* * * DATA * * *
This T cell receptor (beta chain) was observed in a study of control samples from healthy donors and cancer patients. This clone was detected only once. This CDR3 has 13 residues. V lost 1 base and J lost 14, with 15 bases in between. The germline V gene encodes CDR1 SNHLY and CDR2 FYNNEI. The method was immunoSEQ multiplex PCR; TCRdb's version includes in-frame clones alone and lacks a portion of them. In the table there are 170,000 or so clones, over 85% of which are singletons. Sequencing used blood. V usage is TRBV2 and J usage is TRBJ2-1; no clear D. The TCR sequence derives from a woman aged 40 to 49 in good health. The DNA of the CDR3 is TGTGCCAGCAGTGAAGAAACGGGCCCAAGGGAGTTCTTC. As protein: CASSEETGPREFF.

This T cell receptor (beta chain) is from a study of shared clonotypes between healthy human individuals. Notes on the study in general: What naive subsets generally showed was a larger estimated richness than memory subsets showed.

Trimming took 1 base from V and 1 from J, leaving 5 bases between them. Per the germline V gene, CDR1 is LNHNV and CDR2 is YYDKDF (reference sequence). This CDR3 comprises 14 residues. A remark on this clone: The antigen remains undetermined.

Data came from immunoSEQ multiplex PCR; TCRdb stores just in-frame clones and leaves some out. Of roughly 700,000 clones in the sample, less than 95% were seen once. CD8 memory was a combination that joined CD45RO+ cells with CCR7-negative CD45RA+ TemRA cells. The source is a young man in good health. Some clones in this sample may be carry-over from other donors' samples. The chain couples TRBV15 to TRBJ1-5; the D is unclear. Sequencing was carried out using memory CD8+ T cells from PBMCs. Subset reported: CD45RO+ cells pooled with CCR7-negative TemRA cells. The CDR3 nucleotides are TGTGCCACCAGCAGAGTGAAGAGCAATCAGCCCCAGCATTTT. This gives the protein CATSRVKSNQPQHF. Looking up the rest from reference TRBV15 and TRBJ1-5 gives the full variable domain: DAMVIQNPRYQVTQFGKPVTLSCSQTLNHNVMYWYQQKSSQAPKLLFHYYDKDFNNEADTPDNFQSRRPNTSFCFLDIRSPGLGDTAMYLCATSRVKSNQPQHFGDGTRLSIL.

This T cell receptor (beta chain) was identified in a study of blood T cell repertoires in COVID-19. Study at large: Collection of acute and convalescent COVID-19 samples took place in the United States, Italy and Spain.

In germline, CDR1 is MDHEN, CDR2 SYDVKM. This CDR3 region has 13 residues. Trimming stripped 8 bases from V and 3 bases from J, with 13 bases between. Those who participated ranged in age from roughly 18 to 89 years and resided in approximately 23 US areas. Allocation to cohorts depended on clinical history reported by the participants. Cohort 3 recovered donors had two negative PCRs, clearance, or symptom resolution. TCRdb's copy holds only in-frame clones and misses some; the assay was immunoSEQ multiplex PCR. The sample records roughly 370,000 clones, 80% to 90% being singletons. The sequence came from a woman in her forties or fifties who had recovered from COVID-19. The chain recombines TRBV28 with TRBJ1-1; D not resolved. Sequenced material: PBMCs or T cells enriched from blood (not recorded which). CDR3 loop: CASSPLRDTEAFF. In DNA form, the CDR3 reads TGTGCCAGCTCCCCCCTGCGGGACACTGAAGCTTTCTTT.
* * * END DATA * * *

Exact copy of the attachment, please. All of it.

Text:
This T cell receptor (beta chain) was observed in a study of control samples from healthy donors and cancer patients. This clone was detected only once. This CDR3 has 13 residues. V lost 1 base and J lost 14, with 15 bases in between. The germline V gene encodes CDR1 SNHLY and CDR2 FYNNEI. The method was immunoSEQ multiplex PCR; TCRdb's version includes in-frame clones alone and lacks a portion of them. In the table there are 170,000 or so clones, over 85% of which are singletons. Sequencing used blood. V usage is TRBV2 and J usage is TRBJ2-1; no clear D. The TCR sequence derives from a woman aged 40 to 49 in good health. The DNA of the CDR3 is TGTGCCAGCAGTGAAGAAACGGGCCCAAGGGAGTTCTTC. As protein: CASSEETGPREFF.

This T cell receptor (beta chain) is from a study of shared clonotypes between healthy human individuals. Notes on the study in general: What naive subsets generally showed was a larger estimated richness than memory subsets showed.

Trimming took 1 base from V and 1 from J, leaving 5 bases between them. Per the germline V gene, CDR1 is LNHNV and CDR2 is YYDKDF (reference sequence). This CDR3 comprises 14 residues. A remark on this clone: The antigen remains undetermined.

Data came from immunoSEQ multiplex PCR; TCRdb stores just in-frame clones and leaves some out. Of roughly 700,000 clones in the sample, less than 95% were seen once. CD8 memory was a combination that joined CD45RO+ cells with CCR7-negative CD45RA+ TemRA cells. The source is a young man in good health. Some clones in this sample may be carry-over from other donors' samples. The chain couples TRBV15 to TRBJ1-5; the D is unclear. Sequencing was carried out using memory CD8+ T cells from PBMCs. Subset reported: CD45RO+ cells pooled with CCR7-negative TemRA cells. The CDR3 nucleotides are TGTGCCACCAGCAGAGTGAAGAGCAATCAGCCCCAGCATTTT. This gives the protein CATSRVKSNQPQHF. Looking up the rest from reference TRBV15 and TRBJ1-5 gives the full variable domain: DAMVIQNPRYQVTQFGKPVTLSCSQTLNHNVMYWYQQKSSQAPKLLFHYYDKDFNNEADTPDNFQSRRPNTSFCFLDIRSPGLGDTAMYLCATSRVKSNQPQHFGDGTRLSIL.

This T cell receptor (beta chain) was identified in a study of blood T cell repertoires in COVID-19. Study at large: Collection of acute and convalescent COVID-19 samples took place in the United States, Italy and Spain.

In germline, CDR1 is MDHEN, CDR2 SYDVKM. This CDR3 region has 13 residues. Trimming stripped 8 bases from V and 3 bases from J, with 13 bases between. Those who participated ranged in age from roughly 18 to 89 years and resided in approximately 23 US areas. Allocation to cohorts depended on clinical history reported by the participants. Cohort 3 recovered donors had two negative PCRs, clearance, or symptom resolution. TCRdb's copy holds only in-frame clones and misses some; the assay was immunoSEQ multiplex PCR. The sample records roughly 370,000 clones, 80% to 90% being singletons. The sequence came from a woman in her forties or fifties who had recovered from COVID-19. The chain recombines TRBV28 with TRBJ1-1; D not resolved. Sequenced material: PBMCs or T cells enriched from blood (not recorded which). CDR3 loop: CASSPLRDTEAFF. In DNA form, the CDR3 reads TGTGCCAGCTCCCCCCTGCGGGACACTGAAGCTTTCTTT.